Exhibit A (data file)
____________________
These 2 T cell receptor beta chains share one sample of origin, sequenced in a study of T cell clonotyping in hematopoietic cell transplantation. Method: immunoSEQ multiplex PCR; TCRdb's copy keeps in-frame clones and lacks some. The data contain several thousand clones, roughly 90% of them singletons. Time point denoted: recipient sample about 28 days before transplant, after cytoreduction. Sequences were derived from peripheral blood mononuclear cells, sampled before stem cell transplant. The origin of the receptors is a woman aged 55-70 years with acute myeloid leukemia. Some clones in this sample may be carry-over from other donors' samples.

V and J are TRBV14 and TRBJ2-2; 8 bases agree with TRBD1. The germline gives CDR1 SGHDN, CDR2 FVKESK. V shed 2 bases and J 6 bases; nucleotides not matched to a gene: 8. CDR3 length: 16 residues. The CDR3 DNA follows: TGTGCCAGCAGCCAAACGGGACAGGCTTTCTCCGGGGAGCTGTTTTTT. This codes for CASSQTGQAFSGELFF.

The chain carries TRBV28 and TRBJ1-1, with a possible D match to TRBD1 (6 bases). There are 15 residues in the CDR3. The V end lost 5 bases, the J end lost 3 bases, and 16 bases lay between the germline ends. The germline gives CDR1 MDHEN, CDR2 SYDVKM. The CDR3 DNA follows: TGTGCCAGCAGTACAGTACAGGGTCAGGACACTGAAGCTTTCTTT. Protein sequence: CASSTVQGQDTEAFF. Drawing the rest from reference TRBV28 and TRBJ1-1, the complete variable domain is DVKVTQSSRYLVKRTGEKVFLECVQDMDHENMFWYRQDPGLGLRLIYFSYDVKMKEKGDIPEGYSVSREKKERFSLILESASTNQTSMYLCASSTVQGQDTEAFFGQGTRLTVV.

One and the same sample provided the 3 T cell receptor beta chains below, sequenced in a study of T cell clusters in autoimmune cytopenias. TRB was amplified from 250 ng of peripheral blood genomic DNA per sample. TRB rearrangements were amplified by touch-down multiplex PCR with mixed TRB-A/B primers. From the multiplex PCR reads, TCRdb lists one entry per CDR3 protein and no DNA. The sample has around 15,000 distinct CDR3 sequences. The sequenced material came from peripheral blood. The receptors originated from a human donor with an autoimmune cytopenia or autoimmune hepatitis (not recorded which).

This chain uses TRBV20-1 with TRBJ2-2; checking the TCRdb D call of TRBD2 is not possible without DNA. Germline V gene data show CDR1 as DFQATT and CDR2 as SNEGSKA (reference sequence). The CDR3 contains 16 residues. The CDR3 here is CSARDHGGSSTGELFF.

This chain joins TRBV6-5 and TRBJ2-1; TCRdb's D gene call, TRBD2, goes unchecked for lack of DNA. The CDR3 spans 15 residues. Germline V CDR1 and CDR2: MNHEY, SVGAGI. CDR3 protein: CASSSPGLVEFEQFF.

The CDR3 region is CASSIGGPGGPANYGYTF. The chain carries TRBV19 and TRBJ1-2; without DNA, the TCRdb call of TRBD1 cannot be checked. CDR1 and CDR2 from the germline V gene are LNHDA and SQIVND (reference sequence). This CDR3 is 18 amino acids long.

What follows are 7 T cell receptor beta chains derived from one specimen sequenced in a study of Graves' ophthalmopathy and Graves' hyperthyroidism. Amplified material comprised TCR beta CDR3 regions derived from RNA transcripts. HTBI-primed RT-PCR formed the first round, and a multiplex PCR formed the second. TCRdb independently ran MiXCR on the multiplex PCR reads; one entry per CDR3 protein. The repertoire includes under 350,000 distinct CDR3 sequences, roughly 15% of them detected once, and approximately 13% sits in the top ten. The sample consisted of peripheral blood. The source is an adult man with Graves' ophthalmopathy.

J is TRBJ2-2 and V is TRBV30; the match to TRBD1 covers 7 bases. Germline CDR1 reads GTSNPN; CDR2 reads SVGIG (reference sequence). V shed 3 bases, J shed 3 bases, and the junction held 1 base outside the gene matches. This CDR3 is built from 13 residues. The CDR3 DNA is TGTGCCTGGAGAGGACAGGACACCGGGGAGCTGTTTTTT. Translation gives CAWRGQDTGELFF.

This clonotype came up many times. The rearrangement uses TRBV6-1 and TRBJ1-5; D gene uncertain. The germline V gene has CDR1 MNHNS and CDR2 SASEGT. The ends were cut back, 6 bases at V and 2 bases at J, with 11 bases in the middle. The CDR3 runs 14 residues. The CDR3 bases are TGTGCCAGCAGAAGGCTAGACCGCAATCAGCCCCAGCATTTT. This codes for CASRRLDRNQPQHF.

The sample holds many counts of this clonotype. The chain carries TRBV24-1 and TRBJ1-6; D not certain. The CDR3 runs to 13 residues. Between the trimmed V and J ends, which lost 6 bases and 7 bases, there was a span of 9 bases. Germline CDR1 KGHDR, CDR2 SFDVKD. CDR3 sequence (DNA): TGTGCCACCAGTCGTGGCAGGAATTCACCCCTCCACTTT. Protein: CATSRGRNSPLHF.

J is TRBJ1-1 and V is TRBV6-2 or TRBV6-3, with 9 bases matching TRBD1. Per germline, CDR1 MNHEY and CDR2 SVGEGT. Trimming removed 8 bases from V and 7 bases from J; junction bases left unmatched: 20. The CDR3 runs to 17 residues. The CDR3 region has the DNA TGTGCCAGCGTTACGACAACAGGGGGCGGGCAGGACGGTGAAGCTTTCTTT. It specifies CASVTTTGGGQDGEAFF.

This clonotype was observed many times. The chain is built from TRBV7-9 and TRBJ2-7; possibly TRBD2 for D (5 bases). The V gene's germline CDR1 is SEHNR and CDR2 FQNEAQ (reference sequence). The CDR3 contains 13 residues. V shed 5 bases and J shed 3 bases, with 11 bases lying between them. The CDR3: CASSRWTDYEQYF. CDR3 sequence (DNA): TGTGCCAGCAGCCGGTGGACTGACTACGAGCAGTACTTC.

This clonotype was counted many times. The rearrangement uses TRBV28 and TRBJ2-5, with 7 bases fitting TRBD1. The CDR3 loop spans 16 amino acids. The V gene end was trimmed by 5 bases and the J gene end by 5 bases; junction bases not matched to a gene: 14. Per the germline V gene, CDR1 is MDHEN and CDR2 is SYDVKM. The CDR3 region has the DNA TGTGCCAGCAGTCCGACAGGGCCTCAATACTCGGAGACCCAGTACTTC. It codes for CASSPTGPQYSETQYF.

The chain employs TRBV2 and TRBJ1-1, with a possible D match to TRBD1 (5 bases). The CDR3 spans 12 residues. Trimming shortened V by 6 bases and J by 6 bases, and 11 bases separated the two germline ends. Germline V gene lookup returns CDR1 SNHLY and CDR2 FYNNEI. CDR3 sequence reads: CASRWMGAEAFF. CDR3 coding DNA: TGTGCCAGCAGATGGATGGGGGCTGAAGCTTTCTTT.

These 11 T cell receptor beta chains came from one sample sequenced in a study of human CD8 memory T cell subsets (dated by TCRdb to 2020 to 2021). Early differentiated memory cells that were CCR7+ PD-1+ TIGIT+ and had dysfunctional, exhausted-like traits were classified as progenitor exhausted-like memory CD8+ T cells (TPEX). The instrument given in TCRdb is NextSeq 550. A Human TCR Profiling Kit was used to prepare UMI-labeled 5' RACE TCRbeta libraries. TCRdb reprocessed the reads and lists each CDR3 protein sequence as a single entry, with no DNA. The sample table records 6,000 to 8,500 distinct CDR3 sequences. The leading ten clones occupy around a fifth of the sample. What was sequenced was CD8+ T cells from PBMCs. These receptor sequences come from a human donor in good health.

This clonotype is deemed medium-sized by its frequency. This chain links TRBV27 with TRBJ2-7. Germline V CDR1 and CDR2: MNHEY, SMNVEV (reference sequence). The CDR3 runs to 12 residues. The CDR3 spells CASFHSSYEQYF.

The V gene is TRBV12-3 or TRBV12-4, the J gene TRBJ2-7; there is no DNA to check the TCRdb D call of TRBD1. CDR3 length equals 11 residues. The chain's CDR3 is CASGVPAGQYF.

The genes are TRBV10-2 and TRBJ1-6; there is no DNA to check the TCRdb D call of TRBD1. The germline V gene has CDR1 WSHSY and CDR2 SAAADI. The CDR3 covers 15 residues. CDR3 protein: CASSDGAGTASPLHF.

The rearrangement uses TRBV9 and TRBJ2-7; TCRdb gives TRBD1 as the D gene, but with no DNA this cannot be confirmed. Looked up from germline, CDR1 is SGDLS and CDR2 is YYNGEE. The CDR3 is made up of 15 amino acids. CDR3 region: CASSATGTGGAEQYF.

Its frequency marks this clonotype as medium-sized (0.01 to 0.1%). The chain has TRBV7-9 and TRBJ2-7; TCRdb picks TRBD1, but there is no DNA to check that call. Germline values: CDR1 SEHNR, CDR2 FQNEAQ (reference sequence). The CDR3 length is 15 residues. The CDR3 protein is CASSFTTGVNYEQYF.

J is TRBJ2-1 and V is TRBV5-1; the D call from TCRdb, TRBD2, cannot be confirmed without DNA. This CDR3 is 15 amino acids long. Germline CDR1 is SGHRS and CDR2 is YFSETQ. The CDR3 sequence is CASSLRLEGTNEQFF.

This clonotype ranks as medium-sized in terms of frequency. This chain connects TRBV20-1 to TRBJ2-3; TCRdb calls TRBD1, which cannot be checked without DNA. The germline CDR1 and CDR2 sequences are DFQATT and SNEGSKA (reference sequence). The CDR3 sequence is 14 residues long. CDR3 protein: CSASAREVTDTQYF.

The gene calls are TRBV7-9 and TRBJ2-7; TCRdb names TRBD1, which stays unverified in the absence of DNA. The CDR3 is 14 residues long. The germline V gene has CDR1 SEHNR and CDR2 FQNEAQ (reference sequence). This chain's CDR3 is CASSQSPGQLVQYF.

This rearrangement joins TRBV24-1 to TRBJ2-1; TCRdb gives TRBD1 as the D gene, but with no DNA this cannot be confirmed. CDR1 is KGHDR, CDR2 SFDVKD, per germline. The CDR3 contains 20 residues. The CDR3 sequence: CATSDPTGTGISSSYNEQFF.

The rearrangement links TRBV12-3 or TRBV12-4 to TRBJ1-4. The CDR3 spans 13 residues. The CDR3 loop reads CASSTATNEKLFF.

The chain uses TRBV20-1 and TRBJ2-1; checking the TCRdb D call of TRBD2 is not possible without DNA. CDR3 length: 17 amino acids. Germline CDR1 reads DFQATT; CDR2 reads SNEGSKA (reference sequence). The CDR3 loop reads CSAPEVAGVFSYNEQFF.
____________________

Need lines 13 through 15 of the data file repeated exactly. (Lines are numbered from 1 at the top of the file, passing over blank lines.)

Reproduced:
This clonotype was observed many times. The chain is built from TRBV7-9 and TRBJ2-7; possibly TRBD2 for D (5 bases). The V gene's germline CDR1 is SEHNR and CDR2 FQNEAQ (reference sequence). The CDR3 contains 13 residues. V shed 5 bases and J shed 3 bases, with 11 bases lying between them. The CDR3: CASSRWTDYEQYF. CDR3 sequence (DNA): TGTGCCAGCAGCCGGTGGACTGACTACGAGCAGTACTTC.

This clonotype was counted many times. The rearrangement uses TRBV28 and TRBJ2-5, with 7 bases fitting TRBD1. The CDR3 loop spans 16 amino acids. The V gene end was trimmed by 5 bases and the J gene end by 5 bases; junction bases not matched to a gene: 14. Per the germline V gene, CDR1 is MDHEN and CDR2 is SYDVKM. The CDR3 region has the DNA TGTGCCAGCAGTCCGACAGGGCCTCAATACTCGGAGACCCAGTACTTC. It codes for CASSPTGPQYSETQYF.

The chain employs TRBV2 and TRBJ1-1, with a possible D match to TRBD1 (5 bases). The CDR3 spans 12 residues. Trimming shortened V by 6 bases and J by 6 bases, and 11 bases separated the two germline ends. Germline V gene lookup returns CDR1 SNHLY and CDR2 FYNNEI. CDR3 sequence reads: CASRWMGAEAFF. CDR3 coding DNA: TGTGCCAGCAGATGGATGGGGGCTGAAGCTTTCTTT.